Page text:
This page is kept for historical interest. Any policies mentioned may be obsolete. If you want to revive the topic, you can use the talk page or start a discussion on the community forum.
This is a working draft of recommendations being prepared by the WMF Board Governance Committee. At the Board's request, the BGC has developed these recommendations for all Committees in the Wikimedia Movement. Comments and suggestions are welcomed thru early March, when we need to finalize. Please help keep this concise and focused on the most important changes. I prefer comments on the talk page vs. edits directly. Thanks. Mhalprin 20:44, 12 February 2012 (UTC)Reply[reply]
Committees should have a clear charter outlining their mandate, role and responsibility. What authority does it have? What does it not have? What is its composition and what comprises a quorum?
Committees should be staffed by people with the relevant skills, experience and expertise to perform the committee's mandate
Committees should be staffed with enough diversity to ensure it appropriately represents the important different voices of its stakeholders, not to advocate for special interests, but to voice different perspectives
Committee members must be able to commit the necessary time to perform their functions
Committees should have an odd number of members for voting reasons (note: the current WMF Board of Trustees has an even number, which is not ideal. On the other hand, our three board committees all have three members)
Committees should establish term limits – which balance a good practice of rotating committee members with a need for committee stability and institutional knowledge
Committee members need to be able to work effectively together and resolve conflict constructively
Committee members should strive to build consensus based on both fact-based arguments and the willingness to change one's mind after listening to everyone's perspective
Committees should be staffed with people committed to building constructive, trust-based working relationships with the other members of the committee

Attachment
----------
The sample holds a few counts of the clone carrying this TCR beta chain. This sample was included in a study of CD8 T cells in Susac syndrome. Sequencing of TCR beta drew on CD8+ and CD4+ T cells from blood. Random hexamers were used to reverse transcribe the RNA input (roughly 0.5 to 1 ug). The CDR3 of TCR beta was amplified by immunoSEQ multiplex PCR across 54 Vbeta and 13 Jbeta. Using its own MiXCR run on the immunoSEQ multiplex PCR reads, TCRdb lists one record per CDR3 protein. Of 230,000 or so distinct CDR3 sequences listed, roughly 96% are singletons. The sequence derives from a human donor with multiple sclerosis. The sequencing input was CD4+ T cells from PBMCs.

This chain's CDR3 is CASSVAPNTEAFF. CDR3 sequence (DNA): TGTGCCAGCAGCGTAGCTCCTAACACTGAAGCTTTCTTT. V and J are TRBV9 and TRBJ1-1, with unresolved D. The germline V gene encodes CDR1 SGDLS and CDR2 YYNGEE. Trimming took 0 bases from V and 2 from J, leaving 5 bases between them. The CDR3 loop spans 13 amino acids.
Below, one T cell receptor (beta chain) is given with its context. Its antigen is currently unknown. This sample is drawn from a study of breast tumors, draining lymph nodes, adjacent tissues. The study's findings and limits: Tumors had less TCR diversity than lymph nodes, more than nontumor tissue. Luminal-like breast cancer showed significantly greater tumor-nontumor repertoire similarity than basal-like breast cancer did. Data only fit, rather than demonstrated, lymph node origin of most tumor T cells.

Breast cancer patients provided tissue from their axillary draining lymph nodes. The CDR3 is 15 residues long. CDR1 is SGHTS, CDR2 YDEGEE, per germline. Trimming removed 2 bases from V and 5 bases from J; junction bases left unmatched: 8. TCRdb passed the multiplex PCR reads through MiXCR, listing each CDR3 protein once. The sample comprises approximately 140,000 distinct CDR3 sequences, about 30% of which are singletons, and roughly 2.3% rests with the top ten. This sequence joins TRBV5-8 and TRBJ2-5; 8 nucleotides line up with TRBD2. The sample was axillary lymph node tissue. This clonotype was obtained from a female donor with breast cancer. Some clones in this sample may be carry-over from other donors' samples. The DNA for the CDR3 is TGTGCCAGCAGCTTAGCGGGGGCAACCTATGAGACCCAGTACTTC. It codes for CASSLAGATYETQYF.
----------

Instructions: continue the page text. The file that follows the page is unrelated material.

Members should attend meetings well prepared and actively participate in the meetings
Members should understand their duty is to the committee, not to any specific interest group or individual
Practices and Procedures
Committees should decide how they will handle decision-making: while consensus seeking is ideal, committees need to explicitly decide how to vote when final consensus cannot be reached to avoid unreasonable delay and associated absence of progress. Can members abstain for reasons other than conflict? What about absence? How long can discussion continue until a final vote is called and how long do members have to vote?
The committee should explicitly discuss and decide it wants to interact: Email lists? IRC chats? Are regular, in-person meetings, IRC or skype meetings to be scheduled? How?
Agendas for each meeting should be built 2 or more weeks in advance of each meeting
Agendas should provide ample time to discuss, debate and come to good conclusions for each item
Pre-reading should be circulated at least 1 week in advance of the meeting. Committee members must commit to reading these materials in advance of each meeting
One individual, typically the Board Chair, should ensure that the meeting follows the agenda and time constraints and track decisions made and follow up items
Meeting dates should be scheduled 9-12 months in advance so every member can commit to attending the meetings
Meeting dates should be frequent enough to serve its mandate and its constituents
Follow up communication should include topics covered, decisions taken and next steps – and should be communicated to all stakeholders. Minutes should capture this.
Each subsequent meeting should compare committed action items from the prior meeting against what actually was accomplished
The Chair should be capable of following good practices and procedures and cultivating (and ensuring) good working dynamics
The Chair should be respected by the Committee's members and continue to work to earn their respect
The Chair is ultimately accountable for the committee achieving its mandate
The Chair is responsible for addressing conflict that has proven unresolvable by the committee members on their own
Committees may decide if a Deputy Chair is also needed, to ensure continuity in the absence of the Chair, when the Chair is travelling, or when the workload is too high
Committees should set annual goals for their performance and project-related goals as appropriate with clear timelines. Individual goals should be set as well.
Committees should be assessed annually against the goals they set
Committees should regularly evaluate their structures to ensure they are well suited to achieving their mandates